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There are people in this world who hold to the belief that lying became an acceptable practice around the time that Monica Lewinsky’s blue dress burst onto the scene.  Almost overnight, it was okay to lie your way out of an uncomfortable situation.

“Where have you been?  Dinner was two hours ago!”

“Stuck in traffic.”

“What caused this huge traffic jam?”

“A tractor-trailer rolled over on the highway.”

“Why didn’t you call?”

“I didn’t have any service.”

Even in situations that aren’t uncomfortable, a lie could put you into a favorable position.

“What was your score on that last hole, Jim?”

“I got a five.”

“Really!  Are you sure about that?”

“Yep.  I’m sure.”

One place that lying is expected, if not accepted, is a resume.  Most articles I’ve seen about inaccurate resumes put the number at around fifty percent.  That’s half the population fudging a date, a degree, or a job title.  I suspect that number is higher….and rising.

I was recently made aware of a website called CareerExcuse.com.  They promise to “act as your past employer and have our operators standing by to give you that ‘great’ reference that you need…”  For the nominal fee of $50 a month, they will “match your career field to one of our already established virtual companies.”

As a human resources professional and a person of high moral character, I don’t mind telling you that I find this business abhorrent, unethical, and legally questionable.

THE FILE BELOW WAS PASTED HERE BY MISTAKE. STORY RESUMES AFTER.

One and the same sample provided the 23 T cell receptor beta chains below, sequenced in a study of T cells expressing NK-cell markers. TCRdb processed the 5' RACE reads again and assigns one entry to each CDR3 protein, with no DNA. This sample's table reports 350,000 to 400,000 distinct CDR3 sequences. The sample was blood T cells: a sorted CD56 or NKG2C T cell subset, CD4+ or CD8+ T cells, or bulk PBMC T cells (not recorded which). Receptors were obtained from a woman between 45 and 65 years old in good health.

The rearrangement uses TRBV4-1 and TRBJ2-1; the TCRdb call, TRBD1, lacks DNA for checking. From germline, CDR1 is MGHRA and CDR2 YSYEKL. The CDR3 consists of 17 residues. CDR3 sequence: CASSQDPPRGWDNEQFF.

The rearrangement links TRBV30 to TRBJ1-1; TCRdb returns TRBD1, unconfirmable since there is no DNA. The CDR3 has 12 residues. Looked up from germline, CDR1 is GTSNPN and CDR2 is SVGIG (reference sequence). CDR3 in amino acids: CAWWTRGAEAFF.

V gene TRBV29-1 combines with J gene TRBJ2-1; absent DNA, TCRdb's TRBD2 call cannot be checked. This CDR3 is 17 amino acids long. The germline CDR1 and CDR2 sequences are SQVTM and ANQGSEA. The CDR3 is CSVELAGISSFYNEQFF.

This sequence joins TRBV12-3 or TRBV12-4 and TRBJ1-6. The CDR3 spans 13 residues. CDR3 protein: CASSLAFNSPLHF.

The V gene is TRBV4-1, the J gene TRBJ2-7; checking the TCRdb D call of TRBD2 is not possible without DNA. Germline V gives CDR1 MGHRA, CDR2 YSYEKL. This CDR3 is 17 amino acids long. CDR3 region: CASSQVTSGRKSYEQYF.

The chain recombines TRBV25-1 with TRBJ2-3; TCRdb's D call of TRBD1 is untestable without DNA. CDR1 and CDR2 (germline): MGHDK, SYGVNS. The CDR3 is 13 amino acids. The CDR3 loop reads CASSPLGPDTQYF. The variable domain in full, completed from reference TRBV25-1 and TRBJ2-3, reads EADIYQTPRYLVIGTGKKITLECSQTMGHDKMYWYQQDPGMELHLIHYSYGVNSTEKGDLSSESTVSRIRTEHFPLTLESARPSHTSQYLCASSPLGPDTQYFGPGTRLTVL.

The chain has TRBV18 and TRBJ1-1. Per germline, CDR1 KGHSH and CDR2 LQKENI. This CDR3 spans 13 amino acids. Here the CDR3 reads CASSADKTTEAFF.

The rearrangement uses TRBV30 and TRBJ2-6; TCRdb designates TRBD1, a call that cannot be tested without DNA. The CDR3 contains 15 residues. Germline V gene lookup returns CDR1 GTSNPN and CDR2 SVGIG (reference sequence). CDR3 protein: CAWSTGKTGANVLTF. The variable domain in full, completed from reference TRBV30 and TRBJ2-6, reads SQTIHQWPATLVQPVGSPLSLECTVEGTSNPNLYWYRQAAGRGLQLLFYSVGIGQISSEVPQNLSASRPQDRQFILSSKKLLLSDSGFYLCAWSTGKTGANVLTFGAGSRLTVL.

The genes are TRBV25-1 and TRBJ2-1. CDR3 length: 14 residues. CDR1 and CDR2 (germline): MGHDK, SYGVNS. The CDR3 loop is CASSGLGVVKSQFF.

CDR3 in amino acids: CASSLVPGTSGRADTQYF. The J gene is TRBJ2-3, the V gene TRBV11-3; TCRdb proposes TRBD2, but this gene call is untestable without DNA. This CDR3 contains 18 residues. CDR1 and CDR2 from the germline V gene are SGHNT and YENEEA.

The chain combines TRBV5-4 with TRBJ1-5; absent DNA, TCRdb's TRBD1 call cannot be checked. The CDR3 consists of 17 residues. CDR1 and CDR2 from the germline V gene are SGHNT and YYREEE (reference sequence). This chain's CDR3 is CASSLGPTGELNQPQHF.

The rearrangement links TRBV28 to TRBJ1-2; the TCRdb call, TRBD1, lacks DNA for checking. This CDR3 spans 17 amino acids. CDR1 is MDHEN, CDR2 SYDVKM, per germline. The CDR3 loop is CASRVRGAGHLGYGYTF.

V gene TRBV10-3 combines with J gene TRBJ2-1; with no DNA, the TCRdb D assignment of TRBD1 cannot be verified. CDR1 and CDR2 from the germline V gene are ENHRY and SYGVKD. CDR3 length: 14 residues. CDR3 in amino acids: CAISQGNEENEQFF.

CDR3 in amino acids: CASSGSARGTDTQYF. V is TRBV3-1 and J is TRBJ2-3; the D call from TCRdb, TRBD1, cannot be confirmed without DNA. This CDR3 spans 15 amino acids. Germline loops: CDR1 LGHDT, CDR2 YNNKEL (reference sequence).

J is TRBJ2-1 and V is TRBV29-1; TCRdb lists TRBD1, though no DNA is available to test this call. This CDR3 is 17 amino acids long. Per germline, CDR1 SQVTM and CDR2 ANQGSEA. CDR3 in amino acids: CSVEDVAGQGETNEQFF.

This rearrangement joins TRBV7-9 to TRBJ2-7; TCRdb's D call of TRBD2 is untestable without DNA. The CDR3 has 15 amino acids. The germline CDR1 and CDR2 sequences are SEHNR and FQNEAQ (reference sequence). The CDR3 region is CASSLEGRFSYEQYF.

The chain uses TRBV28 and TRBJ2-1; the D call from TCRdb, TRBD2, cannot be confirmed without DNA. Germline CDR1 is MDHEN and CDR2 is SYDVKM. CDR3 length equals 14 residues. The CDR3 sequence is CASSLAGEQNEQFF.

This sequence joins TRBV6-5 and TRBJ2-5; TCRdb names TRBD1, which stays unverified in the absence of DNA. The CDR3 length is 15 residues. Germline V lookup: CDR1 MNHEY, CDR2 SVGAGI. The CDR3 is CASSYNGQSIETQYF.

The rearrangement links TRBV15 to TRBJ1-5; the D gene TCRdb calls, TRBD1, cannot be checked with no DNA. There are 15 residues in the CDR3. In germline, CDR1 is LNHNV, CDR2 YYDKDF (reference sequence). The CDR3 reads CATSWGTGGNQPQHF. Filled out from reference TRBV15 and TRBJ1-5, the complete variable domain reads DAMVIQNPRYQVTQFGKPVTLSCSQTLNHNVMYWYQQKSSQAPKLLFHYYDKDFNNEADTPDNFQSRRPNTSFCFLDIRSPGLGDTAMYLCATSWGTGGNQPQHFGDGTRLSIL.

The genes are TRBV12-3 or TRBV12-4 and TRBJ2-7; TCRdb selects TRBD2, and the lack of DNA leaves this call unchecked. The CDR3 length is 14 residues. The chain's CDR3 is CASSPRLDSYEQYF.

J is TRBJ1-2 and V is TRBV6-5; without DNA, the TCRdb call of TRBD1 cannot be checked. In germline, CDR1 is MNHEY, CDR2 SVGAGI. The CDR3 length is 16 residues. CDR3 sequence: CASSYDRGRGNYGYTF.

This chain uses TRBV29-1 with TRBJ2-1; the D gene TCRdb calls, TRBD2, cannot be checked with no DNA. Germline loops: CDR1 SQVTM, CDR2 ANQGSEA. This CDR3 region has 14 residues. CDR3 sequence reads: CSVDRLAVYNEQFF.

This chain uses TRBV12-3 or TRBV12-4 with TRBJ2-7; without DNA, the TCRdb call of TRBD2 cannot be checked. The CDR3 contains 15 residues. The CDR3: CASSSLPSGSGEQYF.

There are times when it might be nice to have something like this at your disposal.  I know I wouldn’t mind having some improved lab results at my next doctor’s visit.

“Sam, I’m going over your latest blood work.”

“How’s it look, Doc?”

“It’s astounding, really.  Your cholesterol numbers have dropped considerably.”

“You don’t say.”

“Have you changed your diet?  Increased your exercise routine?”

“Yeah, that’s pretty much it.  Really hitting the gym and knocking back those brussel sprouts.”

“Well, whatever it is, keep on doing it!”

“You bet, Doc.  And now I’m headed back to the, er, lab to take a drug test for my new job!”

Looking for a job can lead to chronic stress which can put your health at risk. Take measures to limit the impact this has on you by eating healthy, exercising and practicing meditation. Regulating the stress hormone, cortisol, in this and other difficult situations can result in a longer, happier and healthier life.  Please leave a comment…